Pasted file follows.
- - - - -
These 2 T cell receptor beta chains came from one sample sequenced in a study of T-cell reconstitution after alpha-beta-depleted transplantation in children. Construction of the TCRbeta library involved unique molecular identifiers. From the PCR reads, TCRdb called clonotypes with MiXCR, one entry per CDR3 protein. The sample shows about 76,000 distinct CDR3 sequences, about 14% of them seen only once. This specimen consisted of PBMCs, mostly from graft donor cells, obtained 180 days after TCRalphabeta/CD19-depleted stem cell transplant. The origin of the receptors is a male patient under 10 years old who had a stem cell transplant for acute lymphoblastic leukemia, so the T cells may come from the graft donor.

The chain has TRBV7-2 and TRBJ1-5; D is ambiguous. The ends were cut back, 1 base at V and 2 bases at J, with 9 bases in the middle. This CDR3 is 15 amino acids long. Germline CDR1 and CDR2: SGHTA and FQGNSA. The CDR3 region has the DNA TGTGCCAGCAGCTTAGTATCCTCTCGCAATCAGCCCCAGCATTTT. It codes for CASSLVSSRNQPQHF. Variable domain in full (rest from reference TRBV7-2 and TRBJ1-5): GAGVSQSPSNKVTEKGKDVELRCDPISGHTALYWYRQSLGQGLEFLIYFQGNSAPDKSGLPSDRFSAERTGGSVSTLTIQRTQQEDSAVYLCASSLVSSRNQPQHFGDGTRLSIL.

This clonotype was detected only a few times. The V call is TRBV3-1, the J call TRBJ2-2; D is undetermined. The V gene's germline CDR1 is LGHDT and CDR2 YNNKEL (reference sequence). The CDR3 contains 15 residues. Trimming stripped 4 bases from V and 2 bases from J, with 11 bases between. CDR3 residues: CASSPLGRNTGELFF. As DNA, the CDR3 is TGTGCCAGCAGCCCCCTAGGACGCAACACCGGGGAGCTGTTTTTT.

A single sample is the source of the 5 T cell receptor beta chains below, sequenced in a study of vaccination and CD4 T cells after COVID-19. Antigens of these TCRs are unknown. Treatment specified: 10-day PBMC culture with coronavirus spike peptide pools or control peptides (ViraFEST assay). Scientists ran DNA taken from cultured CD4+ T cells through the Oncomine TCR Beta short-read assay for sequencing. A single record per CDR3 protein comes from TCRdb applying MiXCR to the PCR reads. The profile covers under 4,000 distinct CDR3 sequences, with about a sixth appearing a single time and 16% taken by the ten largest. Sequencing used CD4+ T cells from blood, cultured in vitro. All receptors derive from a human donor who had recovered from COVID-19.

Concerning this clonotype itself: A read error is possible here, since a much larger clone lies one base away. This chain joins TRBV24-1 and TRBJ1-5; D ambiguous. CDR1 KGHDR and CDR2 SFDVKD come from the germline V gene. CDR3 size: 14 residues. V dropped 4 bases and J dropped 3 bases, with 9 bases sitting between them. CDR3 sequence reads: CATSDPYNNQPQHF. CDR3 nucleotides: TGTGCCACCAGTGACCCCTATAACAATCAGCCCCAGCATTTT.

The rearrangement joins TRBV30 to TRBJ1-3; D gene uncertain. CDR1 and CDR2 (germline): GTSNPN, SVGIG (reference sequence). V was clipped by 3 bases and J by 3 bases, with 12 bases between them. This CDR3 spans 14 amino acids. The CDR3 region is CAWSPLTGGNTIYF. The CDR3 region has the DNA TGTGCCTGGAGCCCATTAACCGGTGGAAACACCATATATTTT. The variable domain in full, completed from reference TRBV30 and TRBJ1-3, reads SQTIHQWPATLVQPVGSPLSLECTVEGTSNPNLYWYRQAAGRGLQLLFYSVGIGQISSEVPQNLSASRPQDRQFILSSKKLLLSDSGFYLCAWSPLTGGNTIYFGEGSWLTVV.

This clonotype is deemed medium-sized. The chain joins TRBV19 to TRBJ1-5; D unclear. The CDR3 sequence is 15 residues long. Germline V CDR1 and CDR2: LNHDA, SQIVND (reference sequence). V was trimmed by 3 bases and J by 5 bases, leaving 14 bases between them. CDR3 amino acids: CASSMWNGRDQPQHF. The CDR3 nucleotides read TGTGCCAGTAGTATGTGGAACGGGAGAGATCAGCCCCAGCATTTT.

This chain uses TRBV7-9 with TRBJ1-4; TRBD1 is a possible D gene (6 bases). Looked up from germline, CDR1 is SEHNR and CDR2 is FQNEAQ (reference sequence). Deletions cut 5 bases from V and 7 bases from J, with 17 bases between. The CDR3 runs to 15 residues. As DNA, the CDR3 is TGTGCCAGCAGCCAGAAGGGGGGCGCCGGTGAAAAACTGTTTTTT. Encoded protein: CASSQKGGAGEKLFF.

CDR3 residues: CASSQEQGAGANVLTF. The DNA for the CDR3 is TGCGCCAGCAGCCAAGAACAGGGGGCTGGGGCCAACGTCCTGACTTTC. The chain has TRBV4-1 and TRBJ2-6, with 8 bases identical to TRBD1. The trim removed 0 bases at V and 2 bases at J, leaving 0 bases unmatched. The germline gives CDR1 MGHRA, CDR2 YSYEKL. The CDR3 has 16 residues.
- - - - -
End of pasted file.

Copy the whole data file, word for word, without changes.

These 2 T cell receptor beta chains came from one sample sequenced in a study of T-cell reconstitution after alpha-beta-depleted transplantation in children. Construction of the TCRbeta library involved unique molecular identifiers. From the PCR reads, TCRdb called clonotypes with MiXCR, one entry per CDR3 protein. The sample shows about 76,000 distinct CDR3 sequences, about 14% of them seen only once. This specimen consisted of PBMCs, mostly from graft donor cells, obtained 180 days after TCRalphabeta/CD19-depleted stem cell transplant. The origin of the receptors is a male patient under 10 years old who had a stem cell transplant for acute lymphoblastic leukemia, so the T cells may come from the graft donor.

The chain has TRBV7-2 and TRBJ1-5; D is ambiguous. The ends were cut back, 1 base at V and 2 bases at J, with 9 bases in the middle. This CDR3 is 15 amino acids long. Germline CDR1 and CDR2: SGHTA and FQGNSA. The CDR3 region has the DNA TGTGCCAGCAGCTTAGTATCCTCTCGCAATCAGCCCCAGCATTTT. It codes for CASSLVSSRNQPQHF. Variable domain in full (rest from reference TRBV7-2 and TRBJ1-5): GAGVSQSPSNKVTEKGKDVELRCDPISGHTALYWYRQSLGQGLEFLIYFQGNSAPDKSGLPSDRFSAERTGGSVSTLTIQRTQQEDSAVYLCASSLVSSRNQPQHFGDGTRLSIL.

This clonotype was detected only a few times. The V call is TRBV3-1, the J call TRBJ2-2; D is undetermined. The V gene's germline CDR1 is LGHDT and CDR2 YNNKEL (reference sequence). The CDR3 contains 15 residues. Trimming stripped 4 bases from V and 2 bases from J, with 11 bases between. CDR3 residues: CASSPLGRNTGELFF. As DNA, the CDR3 is TGTGCCAGCAGCCCCCTAGGACGCAACACCGGGGAGCTGTTTTTT.

A single sample is the source of the 5 T cell receptor beta chains below, sequenced in a study of vaccination and CD4 T cells after COVID-19. Antigens of these TCRs are unknown. Treatment specified: 10-day PBMC culture with coronavirus spike peptide pools or control peptides (ViraFEST assay). Scientists ran DNA taken from cultured CD4+ T cells through the Oncomine TCR Beta short-read assay for sequencing. A single record per CDR3 protein comes from TCRdb applying MiXCR to the PCR reads. The profile covers under 4,000 distinct CDR3 sequences, with about a sixth appearing a single time and 16% taken by the ten largest. Sequencing used CD4+ T cells from blood, cultured in vitro. All receptors derive from a human donor who had recovered from COVID-19.

Concerning this clonotype itself: A read error is possible here, since a much larger clone lies one base away. This chain joins TRBV24-1 and TRBJ1-5; D ambiguous. CDR1 KGHDR and CDR2 SFDVKD come from the germline V gene. CDR3 size: 14 residues. V dropped 4 bases and J dropped 3 bases, with 9 bases sitting between them. CDR3 sequence reads: CATSDPYNNQPQHF. CDR3 nucleotides: TGTGCCACCAGTGACCCCTATAACAATCAGCCCCAGCATTTT.

The rearrangement joins TRBV30 to TRBJ1-3; D gene uncertain. CDR1 and CDR2 (germline): GTSNPN, SVGIG (reference sequence). V was clipped by 3 bases and J by 3 bases, with 12 bases between them. This CDR3 spans 14 amino acids. The CDR3 region is CAWSPLTGGNTIYF. The CDR3 region has the DNA TGTGCCTGGAGCCCATTAACCGGTGGAAACACCATATATTTT. The variable domain in full, completed from reference TRBV30 and TRBJ1-3, reads SQTIHQWPATLVQPVGSPLSLECTVEGTSNPNLYWYRQAAGRGLQLLFYSVGIGQISSEVPQNLSASRPQDRQFILSSKKLLLSDSGFYLCAWSPLTGGNTIYFGEGSWLTVV.

This clonotype is deemed medium-sized. The chain joins TRBV19 to TRBJ1-5; D unclear. The CDR3 sequence is 15 residues long. Germline V CDR1 and CDR2: LNHDA, SQIVND (reference sequence). V was trimmed by 3 bases and J by 5 bases, leaving 14 bases between them. CDR3 amino acids: CASSMWNGRDQPQHF. The CDR3 nucleotides read TGTGCCAGTAGTATGTGGAACGGGAGAGATCAGCCCCAGCATTTT.

This chain uses TRBV7-9 with TRBJ1-4; TRBD1 is a possible D gene (6 bases). Looked up from germline, CDR1 is SEHNR and CDR2 is FQNEAQ (reference sequence). Deletions cut 5 bases from V and 7 bases from J, with 17 bases between. The CDR3 runs to 15 residues. As DNA, the CDR3 is TGTGCCAGCAGCCAGAAGGGGGGCGCCGGTGAAAAACTGTTTTTT. Encoded protein: CASSQKGGAGEKLFF.

CDR3 residues: CASSQEQGAGANVLTF. The DNA for the CDR3 is TGCGCCAGCAGCCAAGAACAGGGGGCTGGGGCCAACGTCCTGACTTTC. The chain has TRBV4-1 and TRBJ2-6, with 8 bases identical to TRBD1. The trim removed 0 bases at V and 2 bases at J, leaving 0 bases unmatched. The germline gives CDR1 MGHRA, CDR2 YSYEKL. The CDR3 has 16 residues.